Estimated reading time: 5 minutes
Designing a space for your child can be fun. If your child is old enough, he or she can have some say in how it is decorated, color choices used, and the like. You as the adult can provide guidance and, of course, have the final say. When designing a shared kids’ space, it can be a little more, well, challenging. You have the same parameters as with a single kids’ space, but the needs are multiplied. Here are some suggestions on how to tackle those challenges and create a place your children will love!
Whether you are planning for one child or two or more, they are growing and their needs changing. When designing a shared kids’ space, you have to keep that in mind. The space, at its core, should be simple enough to be flexible so that it grows with your child. If you choose a simple color palette, you can add or change decorative elements as your child grows and changes. You could even select gender-neutral colors for a space that will serve children of more than one gender.
Choosing classic pieces of furniture helps create flexible and long-term use. For example, an upholstered mid-century rocker works great for nursing your baby, and as your child gets older, it can also be an inviting place to read. The same might go for the dresser and “big kid” bed.
Whatever you need in regards to storage for one child, you need that multiplied for more, but it doesn’t have to be overwhelming. Classic woven baskets and shelves are great because they fit in well with a wide range of design schemes. Putting hooks, for jackets or bathrobes, at different heights makes them accessible to each child and give them a “spot.” Being able to hide storage away, such as in a cabinet or under a bed, can prevent the space from feeling too cluttered.
When designing a shared kids space, you should think not only of shared storage but the needs of the children as individuals as well. You might designate a closet space for each child. For example, child A may have the right side of the closet which is painted green. Child B may have the left side which is painted blue. Each child may also have designated shelves and hangers. They may even have personal storage beneath each of their beds. Rooms stay more manageable and enjoyable when everything has a home.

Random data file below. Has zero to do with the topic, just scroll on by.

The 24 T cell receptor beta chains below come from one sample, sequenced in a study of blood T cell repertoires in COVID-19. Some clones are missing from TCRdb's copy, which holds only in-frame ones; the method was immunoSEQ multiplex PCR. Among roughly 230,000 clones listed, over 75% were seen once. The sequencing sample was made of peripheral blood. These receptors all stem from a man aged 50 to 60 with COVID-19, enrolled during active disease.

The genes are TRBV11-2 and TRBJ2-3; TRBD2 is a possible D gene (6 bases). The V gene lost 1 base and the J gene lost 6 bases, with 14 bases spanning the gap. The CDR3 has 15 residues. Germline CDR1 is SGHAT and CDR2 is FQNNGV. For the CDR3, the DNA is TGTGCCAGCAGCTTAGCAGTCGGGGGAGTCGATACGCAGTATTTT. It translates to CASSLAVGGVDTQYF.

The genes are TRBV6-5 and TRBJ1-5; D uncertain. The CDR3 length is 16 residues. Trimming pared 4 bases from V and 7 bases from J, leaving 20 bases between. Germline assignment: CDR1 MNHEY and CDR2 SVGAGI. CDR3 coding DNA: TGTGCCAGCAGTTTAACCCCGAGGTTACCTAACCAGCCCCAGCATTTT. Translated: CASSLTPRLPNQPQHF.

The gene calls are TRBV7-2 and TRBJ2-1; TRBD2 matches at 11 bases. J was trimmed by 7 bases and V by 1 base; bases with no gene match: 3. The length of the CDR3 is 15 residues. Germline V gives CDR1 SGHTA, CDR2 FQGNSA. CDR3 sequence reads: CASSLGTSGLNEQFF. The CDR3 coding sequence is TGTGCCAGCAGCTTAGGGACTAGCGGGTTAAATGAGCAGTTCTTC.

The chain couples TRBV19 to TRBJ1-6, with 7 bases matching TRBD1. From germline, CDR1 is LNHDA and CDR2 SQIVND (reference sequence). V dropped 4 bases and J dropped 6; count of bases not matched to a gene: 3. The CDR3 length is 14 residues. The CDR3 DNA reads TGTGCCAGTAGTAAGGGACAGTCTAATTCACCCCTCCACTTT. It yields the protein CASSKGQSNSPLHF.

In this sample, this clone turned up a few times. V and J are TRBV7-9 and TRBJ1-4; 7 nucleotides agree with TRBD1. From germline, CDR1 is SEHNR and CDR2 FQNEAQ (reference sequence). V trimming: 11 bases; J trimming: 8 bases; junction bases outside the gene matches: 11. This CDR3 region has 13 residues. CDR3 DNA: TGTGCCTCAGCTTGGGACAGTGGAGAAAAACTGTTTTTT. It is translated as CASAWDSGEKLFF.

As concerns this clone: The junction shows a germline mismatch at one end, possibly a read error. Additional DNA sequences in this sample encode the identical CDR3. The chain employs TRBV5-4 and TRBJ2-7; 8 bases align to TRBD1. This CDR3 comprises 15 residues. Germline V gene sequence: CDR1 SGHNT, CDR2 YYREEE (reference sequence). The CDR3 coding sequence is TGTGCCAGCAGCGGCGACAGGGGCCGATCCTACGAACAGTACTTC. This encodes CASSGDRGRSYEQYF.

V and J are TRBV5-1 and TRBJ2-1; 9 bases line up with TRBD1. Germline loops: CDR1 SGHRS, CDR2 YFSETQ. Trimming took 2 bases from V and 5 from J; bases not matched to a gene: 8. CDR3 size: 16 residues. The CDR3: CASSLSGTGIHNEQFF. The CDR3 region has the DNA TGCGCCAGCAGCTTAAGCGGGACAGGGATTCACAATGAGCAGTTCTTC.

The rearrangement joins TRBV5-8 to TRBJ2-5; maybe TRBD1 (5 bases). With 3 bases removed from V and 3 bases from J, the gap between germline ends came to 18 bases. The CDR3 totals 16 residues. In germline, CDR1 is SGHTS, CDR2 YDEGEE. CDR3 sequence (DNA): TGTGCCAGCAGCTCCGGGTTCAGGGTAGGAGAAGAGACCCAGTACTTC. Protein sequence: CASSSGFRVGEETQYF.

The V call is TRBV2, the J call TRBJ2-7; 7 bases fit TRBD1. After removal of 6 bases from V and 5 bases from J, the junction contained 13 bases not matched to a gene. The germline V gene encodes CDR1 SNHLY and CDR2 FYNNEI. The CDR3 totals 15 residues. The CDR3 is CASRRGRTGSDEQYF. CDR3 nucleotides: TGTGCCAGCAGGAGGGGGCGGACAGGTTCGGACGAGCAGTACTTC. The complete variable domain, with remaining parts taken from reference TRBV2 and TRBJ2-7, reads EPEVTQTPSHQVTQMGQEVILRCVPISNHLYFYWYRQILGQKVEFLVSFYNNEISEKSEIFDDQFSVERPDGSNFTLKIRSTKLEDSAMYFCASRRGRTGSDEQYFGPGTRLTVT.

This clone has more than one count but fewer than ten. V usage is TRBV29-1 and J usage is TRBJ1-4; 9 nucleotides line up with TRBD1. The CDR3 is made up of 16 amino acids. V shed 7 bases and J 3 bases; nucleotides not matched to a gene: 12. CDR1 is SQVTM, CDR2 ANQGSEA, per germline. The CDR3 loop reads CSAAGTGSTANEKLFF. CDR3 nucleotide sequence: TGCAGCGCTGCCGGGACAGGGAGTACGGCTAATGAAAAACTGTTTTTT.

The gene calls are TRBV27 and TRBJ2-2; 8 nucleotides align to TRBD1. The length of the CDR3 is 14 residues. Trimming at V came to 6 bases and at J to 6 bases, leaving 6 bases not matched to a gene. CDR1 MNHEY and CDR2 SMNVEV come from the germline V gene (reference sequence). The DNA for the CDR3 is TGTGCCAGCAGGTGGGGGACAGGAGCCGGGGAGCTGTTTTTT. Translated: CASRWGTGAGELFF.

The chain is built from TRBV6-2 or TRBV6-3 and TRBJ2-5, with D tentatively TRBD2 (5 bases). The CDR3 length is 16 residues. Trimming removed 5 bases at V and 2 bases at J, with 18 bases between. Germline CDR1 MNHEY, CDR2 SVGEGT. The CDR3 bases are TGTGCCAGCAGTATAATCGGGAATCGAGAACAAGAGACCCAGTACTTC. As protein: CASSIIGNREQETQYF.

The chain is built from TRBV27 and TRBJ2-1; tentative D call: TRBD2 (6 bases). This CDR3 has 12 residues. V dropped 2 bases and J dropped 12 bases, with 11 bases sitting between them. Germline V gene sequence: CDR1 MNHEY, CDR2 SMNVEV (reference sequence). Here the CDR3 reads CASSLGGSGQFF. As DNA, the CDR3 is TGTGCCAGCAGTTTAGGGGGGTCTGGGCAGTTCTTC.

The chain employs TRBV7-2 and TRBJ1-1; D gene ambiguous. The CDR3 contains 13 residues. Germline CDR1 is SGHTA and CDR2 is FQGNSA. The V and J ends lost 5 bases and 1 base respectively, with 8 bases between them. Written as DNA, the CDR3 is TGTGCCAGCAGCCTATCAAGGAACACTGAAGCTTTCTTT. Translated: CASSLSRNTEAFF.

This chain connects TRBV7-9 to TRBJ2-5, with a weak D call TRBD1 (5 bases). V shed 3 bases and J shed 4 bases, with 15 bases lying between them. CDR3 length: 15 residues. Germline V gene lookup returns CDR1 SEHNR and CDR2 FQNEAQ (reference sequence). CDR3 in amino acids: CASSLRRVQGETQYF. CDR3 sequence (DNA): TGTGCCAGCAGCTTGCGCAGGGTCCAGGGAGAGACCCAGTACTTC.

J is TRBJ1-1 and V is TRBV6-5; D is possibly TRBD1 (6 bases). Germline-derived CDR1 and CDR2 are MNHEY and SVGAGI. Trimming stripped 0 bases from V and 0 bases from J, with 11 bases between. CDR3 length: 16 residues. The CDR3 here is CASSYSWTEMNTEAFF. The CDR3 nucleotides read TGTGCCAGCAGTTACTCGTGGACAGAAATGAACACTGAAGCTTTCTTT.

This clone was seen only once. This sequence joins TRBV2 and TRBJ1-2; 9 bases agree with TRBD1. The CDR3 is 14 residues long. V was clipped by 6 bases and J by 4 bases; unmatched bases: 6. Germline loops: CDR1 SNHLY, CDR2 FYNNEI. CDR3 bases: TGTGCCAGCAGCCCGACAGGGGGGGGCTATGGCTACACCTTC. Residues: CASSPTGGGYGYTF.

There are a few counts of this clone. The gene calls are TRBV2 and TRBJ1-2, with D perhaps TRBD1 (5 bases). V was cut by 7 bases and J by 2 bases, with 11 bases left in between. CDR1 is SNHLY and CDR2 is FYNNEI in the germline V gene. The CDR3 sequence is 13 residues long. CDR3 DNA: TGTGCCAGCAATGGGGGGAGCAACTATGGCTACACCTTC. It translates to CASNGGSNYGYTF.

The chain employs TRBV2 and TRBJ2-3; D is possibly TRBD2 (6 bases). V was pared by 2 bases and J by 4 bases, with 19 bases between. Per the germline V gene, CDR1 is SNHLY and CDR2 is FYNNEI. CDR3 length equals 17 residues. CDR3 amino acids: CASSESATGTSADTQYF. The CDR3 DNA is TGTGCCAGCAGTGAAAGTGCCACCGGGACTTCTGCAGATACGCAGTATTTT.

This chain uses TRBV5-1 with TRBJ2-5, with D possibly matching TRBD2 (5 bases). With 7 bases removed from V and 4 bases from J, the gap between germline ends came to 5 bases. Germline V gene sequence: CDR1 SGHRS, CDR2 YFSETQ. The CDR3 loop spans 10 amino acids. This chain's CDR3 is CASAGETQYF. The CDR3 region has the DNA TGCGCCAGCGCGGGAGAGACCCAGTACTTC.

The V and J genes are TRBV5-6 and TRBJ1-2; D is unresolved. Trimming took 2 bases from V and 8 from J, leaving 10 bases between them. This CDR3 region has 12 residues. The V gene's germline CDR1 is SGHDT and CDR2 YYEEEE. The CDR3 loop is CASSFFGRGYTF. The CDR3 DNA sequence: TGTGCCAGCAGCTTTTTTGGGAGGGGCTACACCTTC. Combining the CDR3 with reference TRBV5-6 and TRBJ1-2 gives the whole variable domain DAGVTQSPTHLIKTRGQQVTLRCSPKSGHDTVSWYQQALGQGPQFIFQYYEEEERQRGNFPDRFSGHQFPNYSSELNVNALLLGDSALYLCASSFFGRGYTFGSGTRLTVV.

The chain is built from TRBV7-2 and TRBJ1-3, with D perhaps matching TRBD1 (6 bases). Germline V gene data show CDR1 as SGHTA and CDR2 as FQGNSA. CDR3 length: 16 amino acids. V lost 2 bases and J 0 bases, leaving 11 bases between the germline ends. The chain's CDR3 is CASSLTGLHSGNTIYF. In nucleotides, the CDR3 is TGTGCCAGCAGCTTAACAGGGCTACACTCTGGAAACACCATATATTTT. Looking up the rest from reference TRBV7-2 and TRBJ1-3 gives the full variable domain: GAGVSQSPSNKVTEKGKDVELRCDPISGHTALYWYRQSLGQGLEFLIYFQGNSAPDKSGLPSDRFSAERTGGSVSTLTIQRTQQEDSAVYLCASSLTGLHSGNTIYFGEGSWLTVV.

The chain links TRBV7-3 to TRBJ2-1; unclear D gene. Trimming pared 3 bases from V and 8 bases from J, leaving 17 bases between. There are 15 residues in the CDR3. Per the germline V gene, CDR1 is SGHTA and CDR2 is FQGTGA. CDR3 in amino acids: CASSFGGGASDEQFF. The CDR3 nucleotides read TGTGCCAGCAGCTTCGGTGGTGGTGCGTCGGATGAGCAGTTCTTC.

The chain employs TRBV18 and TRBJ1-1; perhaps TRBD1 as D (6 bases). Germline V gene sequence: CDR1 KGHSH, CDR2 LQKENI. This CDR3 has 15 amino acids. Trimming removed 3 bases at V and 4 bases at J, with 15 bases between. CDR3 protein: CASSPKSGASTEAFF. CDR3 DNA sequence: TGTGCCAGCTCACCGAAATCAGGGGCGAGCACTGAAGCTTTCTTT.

Art is an essential part of childhood. Your children will need not only a space such as a desk or workstation to create art, but they will also need a place to display their art. There are so many fun possibilities for displaying their art; your imagination is the only thing that hampers you. Put bulldog clips on a painted board and hang it on the wall. They can hang their artwork using the clips. Not sure about putting something as structural and heavy as a board on the wall? Many people attach strings around the room like garland and clip the artwork to that. You can make a bulletin board or even use magnets to hang artwork on a whiteboard. If you want to be bold paint a door or even a whole wall with chalkboard paint, give the kids some colored chalks and let them go to town!
Books and Reading Spaces
Dr. Seuss says, “The more that you read, the more things you will know. The more you learn, the more places you’ll go.” To encourage reading, give your kids an inviting space for doing just that. When designing a shared kids space, a reading nook is something that serves everyone. Prepare a quiet corner or loft with shelving nearby for keeping books. Make sure the area is comfortable with pillows and a rug or blankets and good lighting – place a comfy chair next to a window or lamp with a bookshelf nearby or even some floor space with beanbags and pillows.
To see more photos from this dreamy girl’s bedroom, click here.
Personal touches go a long way especially when designing a shared room. Make their individual space feel special with bedding that the child chooses individually, maybe a shelf for trophies and knick-knacks, or even some sort of wall decoration next to the child’s bed.
When designing a shared kids space, you’ll find many of the same fun challenges as creating a space for a single child. Let your imagination run wild! Consider things such as colors, flexible furniture, storage, artwork, reading nooks and decoration. Most of all, have fun!